The spreadsheet is of a similar size but substantially greater complexity than those used in studies in other domains used to determine the likelihood of making a mistake [Panko, R., 2003]. The following sentences give rise to concern: Table 1 describes the data to be entered in particular cells..Save your work. The spreadsheet is now ready for use Critical paragraphs about how the spreadsheet should be checked, tested, brought into use and maintained over its lifetime and through the many modifications it will endure are missing from this documentation. 2.2 Anaesthesia A web site designed to inform Nurse Anesthetists [Evans, T.J., 2006] contains the following text: . here are two guides to help you in your anesthesia practice. First is a Microsoft Excel spreadsheet titled Pediatric Anesthesia Worksheet. Use it to calculate medications and other parameters for pediatric patients. The spreadsheet pediatriccalV2.xls referred to above contains a data entry box where the user can enter their paediatric patients Age, Weight, Height, Hours NPO, Respiratory Rate, Hematocrit and Minimum Allowable Hematocrit. The spreadsheet then calculates using a series of spreadsheet logic cells the doses of drugs for pre-operative, peri-operative and post-operative care including narcotics, analgesics, antibiotics, muscle relaxants and emergency medications. The spreadsheet is protected, that is a password is ostensibly required to modify it. However, by simply cutting and pasting the whole spreadsheet to another worksheet, the spreadsheet is fully accessible in its entirety and therefore

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potentially at risk of untested modification. The part of the spreadsheet that calculates pre-operative doses is as follows:
I Pre-operative Atropine Atropine Cimetidine Clonidine Glycopyrrolate Ketamine Stun Metoclopramide Midazolam Midazolam Midazolam Midazolam Morphine Ranitidine J IM IV PO/Slow IV PO IV/IM IM IV IV PO IM Nasal IM IV (up to 50 mg) K 0.02 mg/kg 0.01 mg/kg 7.5 mg/kg 4 mcg/kg 0.01 mg/kg 5 mg/kg 0.1 mg/kg 0.05 mg/kg 0.5 mg/kg 0.08 mg/kg 0.3 mg/kg 0.1 mg/kg 1 mg/kg L mg 0.10 0.10 0.0 0.000 0.00 0.0 0.0 0.00 0.0 0.00 0.0 0.0 0.0

5 6 7 8 9 10 11 12 13 14 15 16 17 18

The formula for calculating e.g. atropine dose (L7) bears examination: =IF(E19*0.02>0.6,0.6,IF(E19*0.02<0.1,0.1,E19*0.02)) E19 contains the weight in Kilograms. Perhaps if E19 had been defined as a name e.g. Bodyweight, the formula would be easier to read and check. Note the use of embedded constants they have some clinical meaning and bear removal to a data area where they might be explained. Conversely, and perversely, the constants in the labels (column K) are repeated and not used in column L, which is where the 0.02 in the atropine formula comes from. A complicated undocumented formula for Body Surface Area is unused. The spreadsheet authors provide the following disclaimers: The authors have exerted every effort to ensure that the drug dosages set forth are in accordance with current recommendations at the time of publication. The user is urged to check the drug's package insert for any changes in indications and dosages as well as for warnings and precautions. The responsibility is ultimately that of the prescribing clinician. We would regard this spreadsheet application as being safety critical and would suggest that there should be independent evidence of the testing to which this spreadsheet has been subjected. The documentation for this spreadsheet comprises one file containing the following information: DIRECTIONS FOR USE OF PEDCAL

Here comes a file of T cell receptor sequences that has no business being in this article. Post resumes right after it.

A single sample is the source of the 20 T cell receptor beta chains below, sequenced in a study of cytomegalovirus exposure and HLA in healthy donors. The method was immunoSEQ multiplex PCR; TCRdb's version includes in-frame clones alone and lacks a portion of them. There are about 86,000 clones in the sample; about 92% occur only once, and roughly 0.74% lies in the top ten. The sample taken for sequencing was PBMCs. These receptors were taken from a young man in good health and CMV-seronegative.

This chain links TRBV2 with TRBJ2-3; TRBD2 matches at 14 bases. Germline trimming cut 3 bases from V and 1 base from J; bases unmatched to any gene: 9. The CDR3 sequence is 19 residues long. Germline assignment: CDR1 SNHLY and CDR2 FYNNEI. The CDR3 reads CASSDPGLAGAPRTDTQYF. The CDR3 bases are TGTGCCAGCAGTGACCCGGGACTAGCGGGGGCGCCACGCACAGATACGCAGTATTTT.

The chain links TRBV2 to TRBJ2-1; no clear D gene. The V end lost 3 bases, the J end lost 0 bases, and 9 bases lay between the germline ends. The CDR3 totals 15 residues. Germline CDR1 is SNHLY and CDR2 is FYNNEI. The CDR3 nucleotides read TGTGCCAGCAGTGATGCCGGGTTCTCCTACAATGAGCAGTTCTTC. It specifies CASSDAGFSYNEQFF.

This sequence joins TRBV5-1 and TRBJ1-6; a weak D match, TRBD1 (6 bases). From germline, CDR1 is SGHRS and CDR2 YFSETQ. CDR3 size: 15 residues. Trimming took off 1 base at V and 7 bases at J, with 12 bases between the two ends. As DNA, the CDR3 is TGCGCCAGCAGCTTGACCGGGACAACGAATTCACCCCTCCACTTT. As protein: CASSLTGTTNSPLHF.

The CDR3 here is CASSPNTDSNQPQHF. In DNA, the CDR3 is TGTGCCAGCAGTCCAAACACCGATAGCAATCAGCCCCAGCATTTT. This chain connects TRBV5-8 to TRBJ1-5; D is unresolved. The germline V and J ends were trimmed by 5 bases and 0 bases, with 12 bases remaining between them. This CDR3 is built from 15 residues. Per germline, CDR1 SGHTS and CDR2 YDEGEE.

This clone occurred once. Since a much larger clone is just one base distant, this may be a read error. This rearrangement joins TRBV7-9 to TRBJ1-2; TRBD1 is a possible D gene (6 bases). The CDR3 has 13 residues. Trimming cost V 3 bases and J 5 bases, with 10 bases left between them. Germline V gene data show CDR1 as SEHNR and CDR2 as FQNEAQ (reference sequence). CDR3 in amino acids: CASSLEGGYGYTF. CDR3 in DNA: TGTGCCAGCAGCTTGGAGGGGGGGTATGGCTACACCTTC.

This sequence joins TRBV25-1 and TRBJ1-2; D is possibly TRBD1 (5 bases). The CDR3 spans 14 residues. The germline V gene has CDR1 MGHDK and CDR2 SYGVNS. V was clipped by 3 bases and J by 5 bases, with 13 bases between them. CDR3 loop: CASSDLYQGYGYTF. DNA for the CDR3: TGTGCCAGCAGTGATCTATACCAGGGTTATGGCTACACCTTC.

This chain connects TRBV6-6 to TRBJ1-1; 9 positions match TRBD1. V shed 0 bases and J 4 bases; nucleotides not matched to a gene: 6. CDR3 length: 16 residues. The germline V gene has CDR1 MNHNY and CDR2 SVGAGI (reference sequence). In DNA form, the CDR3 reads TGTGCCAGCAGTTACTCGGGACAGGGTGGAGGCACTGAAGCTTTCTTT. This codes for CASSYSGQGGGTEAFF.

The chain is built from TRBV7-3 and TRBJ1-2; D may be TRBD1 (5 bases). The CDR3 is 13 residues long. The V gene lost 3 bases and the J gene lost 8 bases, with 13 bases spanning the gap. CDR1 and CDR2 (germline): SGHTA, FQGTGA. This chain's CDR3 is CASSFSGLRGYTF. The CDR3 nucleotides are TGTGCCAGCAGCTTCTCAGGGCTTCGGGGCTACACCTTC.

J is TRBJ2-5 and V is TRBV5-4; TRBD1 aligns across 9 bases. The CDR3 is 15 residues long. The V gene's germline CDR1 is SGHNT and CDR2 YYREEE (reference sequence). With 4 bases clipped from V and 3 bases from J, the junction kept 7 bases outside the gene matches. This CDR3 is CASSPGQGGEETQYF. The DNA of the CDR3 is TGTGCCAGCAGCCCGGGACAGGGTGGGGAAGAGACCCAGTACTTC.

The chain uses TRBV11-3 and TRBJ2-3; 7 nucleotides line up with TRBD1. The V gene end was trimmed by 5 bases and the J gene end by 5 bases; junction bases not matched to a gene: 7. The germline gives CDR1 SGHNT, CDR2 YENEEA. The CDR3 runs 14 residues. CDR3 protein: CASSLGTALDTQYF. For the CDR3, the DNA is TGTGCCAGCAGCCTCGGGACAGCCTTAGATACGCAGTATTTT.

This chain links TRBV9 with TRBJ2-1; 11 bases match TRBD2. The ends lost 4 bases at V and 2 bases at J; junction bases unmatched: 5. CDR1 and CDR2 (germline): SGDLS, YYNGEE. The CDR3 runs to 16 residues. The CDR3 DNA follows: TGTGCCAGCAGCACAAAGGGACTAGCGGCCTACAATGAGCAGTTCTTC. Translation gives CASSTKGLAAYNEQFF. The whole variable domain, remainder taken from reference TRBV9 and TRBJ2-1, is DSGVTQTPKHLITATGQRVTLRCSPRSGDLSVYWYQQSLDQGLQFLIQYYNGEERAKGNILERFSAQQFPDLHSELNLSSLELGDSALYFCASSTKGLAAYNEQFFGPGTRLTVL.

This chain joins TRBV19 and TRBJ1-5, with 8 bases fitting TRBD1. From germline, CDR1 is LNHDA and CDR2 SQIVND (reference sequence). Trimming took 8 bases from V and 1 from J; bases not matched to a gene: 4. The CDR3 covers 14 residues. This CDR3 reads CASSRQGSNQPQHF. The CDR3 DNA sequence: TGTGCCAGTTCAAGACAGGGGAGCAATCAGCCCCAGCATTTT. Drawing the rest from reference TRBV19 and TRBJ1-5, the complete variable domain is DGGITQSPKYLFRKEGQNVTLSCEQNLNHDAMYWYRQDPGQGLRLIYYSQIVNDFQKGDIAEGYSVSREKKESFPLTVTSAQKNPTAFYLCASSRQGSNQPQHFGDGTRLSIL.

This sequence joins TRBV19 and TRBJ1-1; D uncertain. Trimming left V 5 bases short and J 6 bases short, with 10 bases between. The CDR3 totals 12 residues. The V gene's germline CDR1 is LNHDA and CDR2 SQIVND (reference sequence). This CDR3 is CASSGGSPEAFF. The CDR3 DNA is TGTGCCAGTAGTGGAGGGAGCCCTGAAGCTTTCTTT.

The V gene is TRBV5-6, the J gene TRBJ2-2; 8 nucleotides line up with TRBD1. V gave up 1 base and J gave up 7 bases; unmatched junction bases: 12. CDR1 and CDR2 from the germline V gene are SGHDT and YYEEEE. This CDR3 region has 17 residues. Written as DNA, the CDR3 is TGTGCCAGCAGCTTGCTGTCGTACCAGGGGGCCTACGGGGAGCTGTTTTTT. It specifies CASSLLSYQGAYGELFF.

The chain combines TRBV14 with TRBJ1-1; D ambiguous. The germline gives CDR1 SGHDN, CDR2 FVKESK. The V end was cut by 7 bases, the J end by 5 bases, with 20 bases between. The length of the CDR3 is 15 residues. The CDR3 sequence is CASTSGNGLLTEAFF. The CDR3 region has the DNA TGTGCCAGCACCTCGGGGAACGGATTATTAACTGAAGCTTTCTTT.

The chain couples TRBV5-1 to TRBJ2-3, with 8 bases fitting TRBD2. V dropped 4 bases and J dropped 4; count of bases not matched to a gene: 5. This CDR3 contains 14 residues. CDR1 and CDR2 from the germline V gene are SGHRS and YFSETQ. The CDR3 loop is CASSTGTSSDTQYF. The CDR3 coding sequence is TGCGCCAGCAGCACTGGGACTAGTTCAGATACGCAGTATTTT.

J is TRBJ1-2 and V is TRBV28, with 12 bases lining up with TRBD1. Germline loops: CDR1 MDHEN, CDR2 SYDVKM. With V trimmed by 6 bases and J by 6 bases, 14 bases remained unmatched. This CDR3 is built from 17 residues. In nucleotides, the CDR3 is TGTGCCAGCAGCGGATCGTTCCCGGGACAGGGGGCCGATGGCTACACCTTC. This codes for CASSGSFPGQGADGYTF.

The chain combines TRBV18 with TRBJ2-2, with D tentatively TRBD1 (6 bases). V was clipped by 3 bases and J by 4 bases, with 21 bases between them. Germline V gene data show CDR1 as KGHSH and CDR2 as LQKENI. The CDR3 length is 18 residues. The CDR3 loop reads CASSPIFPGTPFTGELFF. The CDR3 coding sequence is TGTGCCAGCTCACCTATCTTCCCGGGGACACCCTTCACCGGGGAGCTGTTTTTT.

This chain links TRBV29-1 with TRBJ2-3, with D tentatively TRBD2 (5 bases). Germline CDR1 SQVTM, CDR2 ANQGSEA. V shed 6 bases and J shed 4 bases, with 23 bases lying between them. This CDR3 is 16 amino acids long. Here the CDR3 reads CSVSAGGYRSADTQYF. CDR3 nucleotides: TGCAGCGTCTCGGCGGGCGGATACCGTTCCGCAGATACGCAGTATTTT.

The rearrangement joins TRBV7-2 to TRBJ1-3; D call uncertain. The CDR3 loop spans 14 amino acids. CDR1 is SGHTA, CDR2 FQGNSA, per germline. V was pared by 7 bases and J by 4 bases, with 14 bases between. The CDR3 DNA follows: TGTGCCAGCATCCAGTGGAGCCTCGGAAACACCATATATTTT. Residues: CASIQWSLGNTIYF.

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1. OPEN FILE. 2. SELECT READ ONLY. 3. ENTER PATIENTS NAME IN TOP LEFT HAND CORNER AND ENTER DATA IN DATA ENTRY BOX. COMPLETE AS MUCH INFORMATION AS POSSIBLE. INFORMATION WILL HIGHLIGHT RED WHEN PROPERLY ENTERED. ENTER AGE IN ONE FIELD ONLY, EITHER MONTHS OR YEARS. 4. PRINT. 5. GO TO FILE/EXIT. IN SAVE CHANGES DIALOG BOX CLICK NO. We would regard this level of documentation as being inadequate in a safety critical software application. 3 SOME INITIAL TESTING We took the opportunity to test a small number of spreadsheets using the SpACE methodology [HMRC, 2006]. One was the paediatric anaesthesia model pediatriccalV2.xls introduced above. The other two were taken from several thousand posted on www.medal.org, the website of the Institute for Algorithmic Medicine. One of these is intended to assess the risk of cardiac problems arising in patients undergoing non-cardiac surgery [Cardiac, 2006], and the other to support a decision to assess an elderly patient for masked depression [Svirbely, 2006]. Material errors in any of these could have catastrophic consequences for the patients concerned. Our testing was confined to spreadsheet use and mechanics. Without the required domain knowledge it is not possible to comment on the appropriateness / completeness of data inputs, the appropriateness of their use, dosage and other interpretive issues. The spreadsheet testing we performed produced over 15 pages of detailed notes, which we omit for clarity. 3.1 Findings Our knowledge of the clinical domain was not sufficient to determine whether any material clinical errors were present. However, we noted a very alarming incidence of poor / high risk practice in the spreadsheet modelling performed. 3.1.1. Common to all three models was extensive use of: Constants for drug dosage, risk factor scores, and predicted body measurements embedded in formulas Complex nested IF formulas (that shown above was by no means the most complex) some with multiple AND and OR conditions. Many of these also had embedded constants Protection / locked / unlocked cells.